The 3-year-old thoroughbreds are inexperienced, the equine equivalents of human teenagers. They are asked to run 1 1/4 miles for the first time, against as many as 19 opponents, amid a circus atmosphere. Many are not bred to go the distance. Traffic problems ruin the chances of others. “On Derby Day, just about anything can happen,” trainer Eoin Harty said. Usually, it does. There’s no race like the Kentucky Derby, where the best horse often doesn’t win. Superstars Native Dancer, Round Table,

Easy Goer, Holy Bull and Point Given didn’t. Many two-legged all-time greats have had problems in America’s Race, too. D. Wayne Lukas won it four times, but he sent out 12 losers before breaking through with the filly Winning Colors. Ron McAnally (0-for-10) and Bobby Frankel (0-for-8) are world-class Derby maidens, and the late, great Charlie Whittingham was 73 before he got the job done with Ferdinand in 1986. In the spring of 1988, Risen Star was the best 3-year-old in America, but a wide trip compromised him in the Derby, where he finished third behind front-running Winning Colors.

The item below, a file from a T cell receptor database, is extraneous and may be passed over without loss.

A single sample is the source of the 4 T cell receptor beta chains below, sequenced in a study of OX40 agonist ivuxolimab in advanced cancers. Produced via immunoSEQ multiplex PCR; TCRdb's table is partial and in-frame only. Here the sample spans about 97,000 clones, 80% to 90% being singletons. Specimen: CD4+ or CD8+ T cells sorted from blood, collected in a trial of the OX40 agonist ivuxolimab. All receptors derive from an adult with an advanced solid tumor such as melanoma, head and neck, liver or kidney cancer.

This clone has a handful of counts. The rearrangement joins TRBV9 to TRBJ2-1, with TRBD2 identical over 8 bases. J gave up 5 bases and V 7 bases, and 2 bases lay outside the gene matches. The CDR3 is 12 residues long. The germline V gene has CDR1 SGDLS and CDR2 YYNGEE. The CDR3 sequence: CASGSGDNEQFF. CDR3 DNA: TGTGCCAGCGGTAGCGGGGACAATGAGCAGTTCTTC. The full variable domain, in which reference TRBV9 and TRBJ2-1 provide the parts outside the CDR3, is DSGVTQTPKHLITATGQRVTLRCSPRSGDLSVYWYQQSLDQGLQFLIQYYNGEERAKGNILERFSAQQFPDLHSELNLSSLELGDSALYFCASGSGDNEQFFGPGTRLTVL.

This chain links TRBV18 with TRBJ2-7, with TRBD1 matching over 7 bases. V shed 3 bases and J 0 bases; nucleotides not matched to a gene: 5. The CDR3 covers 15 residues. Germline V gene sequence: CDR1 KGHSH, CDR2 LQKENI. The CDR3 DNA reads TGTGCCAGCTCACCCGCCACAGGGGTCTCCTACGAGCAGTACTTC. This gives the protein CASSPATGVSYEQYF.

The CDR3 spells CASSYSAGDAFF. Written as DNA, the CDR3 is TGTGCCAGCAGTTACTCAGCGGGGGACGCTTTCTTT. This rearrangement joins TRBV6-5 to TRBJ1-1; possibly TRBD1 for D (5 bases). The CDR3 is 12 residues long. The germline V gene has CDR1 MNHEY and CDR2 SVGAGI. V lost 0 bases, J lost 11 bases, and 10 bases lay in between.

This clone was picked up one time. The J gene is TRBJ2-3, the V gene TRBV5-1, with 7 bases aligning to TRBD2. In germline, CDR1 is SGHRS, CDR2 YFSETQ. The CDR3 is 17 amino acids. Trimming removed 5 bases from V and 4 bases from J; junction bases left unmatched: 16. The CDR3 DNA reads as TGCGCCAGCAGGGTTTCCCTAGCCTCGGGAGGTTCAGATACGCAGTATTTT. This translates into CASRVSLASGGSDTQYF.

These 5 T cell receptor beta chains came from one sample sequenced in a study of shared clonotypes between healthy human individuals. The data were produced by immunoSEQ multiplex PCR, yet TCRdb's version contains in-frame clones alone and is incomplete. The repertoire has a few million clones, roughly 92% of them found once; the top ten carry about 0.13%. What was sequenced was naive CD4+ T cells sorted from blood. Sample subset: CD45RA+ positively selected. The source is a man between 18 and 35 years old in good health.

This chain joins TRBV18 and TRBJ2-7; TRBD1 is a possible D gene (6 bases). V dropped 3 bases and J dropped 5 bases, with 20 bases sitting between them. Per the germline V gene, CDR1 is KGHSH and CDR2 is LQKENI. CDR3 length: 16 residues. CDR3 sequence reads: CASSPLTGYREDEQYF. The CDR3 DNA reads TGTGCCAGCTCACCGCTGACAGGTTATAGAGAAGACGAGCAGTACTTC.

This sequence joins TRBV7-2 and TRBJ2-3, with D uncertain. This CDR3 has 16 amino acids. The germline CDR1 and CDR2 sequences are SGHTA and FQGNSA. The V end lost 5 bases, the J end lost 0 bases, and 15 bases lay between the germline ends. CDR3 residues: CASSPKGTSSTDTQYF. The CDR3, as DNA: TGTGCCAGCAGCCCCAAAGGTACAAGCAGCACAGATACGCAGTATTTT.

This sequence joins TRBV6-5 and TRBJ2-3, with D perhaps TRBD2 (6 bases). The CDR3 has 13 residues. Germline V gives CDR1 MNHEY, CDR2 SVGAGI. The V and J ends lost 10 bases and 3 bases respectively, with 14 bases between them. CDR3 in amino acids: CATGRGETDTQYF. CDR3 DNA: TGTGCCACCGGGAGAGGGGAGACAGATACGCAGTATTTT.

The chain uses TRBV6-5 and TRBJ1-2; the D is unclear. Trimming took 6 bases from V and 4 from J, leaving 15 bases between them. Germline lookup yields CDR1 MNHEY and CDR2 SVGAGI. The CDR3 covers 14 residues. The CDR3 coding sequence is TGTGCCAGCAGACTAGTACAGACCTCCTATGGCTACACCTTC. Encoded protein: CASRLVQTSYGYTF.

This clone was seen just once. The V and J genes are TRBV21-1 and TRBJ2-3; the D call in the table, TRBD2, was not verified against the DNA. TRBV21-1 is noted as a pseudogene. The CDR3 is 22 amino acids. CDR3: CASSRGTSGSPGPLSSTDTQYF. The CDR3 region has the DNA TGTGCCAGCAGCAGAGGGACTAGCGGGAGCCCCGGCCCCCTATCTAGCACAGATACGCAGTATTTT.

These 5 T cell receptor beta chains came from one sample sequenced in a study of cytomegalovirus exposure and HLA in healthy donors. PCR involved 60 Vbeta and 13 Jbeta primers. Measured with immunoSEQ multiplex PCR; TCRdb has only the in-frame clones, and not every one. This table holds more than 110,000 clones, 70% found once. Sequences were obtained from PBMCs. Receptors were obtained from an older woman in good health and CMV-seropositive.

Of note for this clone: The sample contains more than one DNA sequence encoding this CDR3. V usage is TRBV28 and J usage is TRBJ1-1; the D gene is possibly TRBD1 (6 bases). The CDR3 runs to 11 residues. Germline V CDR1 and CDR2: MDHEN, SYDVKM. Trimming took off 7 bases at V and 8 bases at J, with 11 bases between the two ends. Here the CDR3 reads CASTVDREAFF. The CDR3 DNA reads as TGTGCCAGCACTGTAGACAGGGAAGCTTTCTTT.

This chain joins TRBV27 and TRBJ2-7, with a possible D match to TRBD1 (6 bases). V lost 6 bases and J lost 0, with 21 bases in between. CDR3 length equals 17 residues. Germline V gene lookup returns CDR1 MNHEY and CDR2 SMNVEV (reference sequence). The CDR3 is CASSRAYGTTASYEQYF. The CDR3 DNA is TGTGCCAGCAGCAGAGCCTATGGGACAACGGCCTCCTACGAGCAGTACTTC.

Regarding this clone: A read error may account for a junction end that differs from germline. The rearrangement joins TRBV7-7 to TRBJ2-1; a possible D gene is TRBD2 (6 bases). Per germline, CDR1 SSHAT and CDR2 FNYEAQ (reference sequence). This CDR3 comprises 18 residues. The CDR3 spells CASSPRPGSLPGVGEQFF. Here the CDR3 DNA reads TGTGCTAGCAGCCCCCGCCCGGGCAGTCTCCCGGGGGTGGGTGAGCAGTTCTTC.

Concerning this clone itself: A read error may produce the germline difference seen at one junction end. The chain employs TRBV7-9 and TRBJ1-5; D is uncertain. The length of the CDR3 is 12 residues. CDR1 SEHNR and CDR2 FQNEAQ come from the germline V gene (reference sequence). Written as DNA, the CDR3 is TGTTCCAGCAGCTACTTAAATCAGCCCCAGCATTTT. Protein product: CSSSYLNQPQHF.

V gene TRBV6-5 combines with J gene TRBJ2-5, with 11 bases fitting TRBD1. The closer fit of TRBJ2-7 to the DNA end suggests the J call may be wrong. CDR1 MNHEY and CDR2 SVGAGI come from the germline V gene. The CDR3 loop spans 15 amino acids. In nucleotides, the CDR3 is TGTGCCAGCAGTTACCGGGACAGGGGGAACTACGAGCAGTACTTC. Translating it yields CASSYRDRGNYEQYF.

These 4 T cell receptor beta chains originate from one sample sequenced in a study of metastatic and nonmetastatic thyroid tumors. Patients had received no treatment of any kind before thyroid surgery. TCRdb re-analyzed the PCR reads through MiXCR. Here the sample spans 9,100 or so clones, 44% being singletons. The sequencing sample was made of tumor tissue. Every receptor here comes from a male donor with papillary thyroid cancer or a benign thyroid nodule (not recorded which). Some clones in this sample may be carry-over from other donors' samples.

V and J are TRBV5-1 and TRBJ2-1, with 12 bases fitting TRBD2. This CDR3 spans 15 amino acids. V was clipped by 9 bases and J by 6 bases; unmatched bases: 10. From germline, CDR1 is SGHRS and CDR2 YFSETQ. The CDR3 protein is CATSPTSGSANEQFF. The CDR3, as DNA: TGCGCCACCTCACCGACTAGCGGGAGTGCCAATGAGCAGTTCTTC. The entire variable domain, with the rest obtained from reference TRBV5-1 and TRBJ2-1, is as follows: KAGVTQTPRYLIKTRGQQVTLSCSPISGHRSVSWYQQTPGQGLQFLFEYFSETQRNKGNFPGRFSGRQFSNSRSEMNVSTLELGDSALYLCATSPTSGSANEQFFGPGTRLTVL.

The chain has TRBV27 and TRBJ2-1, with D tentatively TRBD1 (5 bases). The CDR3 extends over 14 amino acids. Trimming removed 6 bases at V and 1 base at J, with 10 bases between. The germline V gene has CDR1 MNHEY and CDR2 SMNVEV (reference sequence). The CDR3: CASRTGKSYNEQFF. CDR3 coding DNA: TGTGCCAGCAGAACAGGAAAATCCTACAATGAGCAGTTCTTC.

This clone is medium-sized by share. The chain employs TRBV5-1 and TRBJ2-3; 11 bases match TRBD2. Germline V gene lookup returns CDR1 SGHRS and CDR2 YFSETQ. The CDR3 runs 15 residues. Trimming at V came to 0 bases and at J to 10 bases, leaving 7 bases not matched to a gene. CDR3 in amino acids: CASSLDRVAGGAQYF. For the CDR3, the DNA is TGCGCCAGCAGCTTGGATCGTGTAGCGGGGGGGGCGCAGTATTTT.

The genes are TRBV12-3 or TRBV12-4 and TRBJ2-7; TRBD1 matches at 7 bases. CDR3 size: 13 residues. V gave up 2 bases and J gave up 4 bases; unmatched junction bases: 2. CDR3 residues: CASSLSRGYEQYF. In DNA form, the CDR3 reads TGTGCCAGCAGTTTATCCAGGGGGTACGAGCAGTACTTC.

Risen Star ruled the Preakness and the Belmont, and trainer Louie Roussel will always believe he should have swept that Triple Crown. “The Derby is such a unique race,” Roussel said recently. “It is the ultimate race of all time because you’re going to face so many horses and so many possible pace scenarios that it’s just so difficult to win it. I feel sorry for the bettor, because it’s a tough, tough race to handicap.” Jockey Alex Solis is 0-for15, and Hall of Famers Pat Day (1-for-22) and Laffit Pincay (1-for-21) spent many years wondering if they’d ever pos-

sess that elusive blanket of roses. In his darker moments, perennial leading trainer Todd Pletcher has to be thinking the same thing. He’s a record 0-for19 in the Derby. Pletcher’s run of futility has become an obligatory sidebar on the first Saturday in May. He’s been philosophical about the frustration, but he’d be overjoyed if one of his two runners - Monba or Cowboy Cal - could end those questions forever on Saturday. Rags to Riches, the first filly to win the Belmont since 1905, last year gave Pletcher his first classic and “in some ways got the monkey off our back.”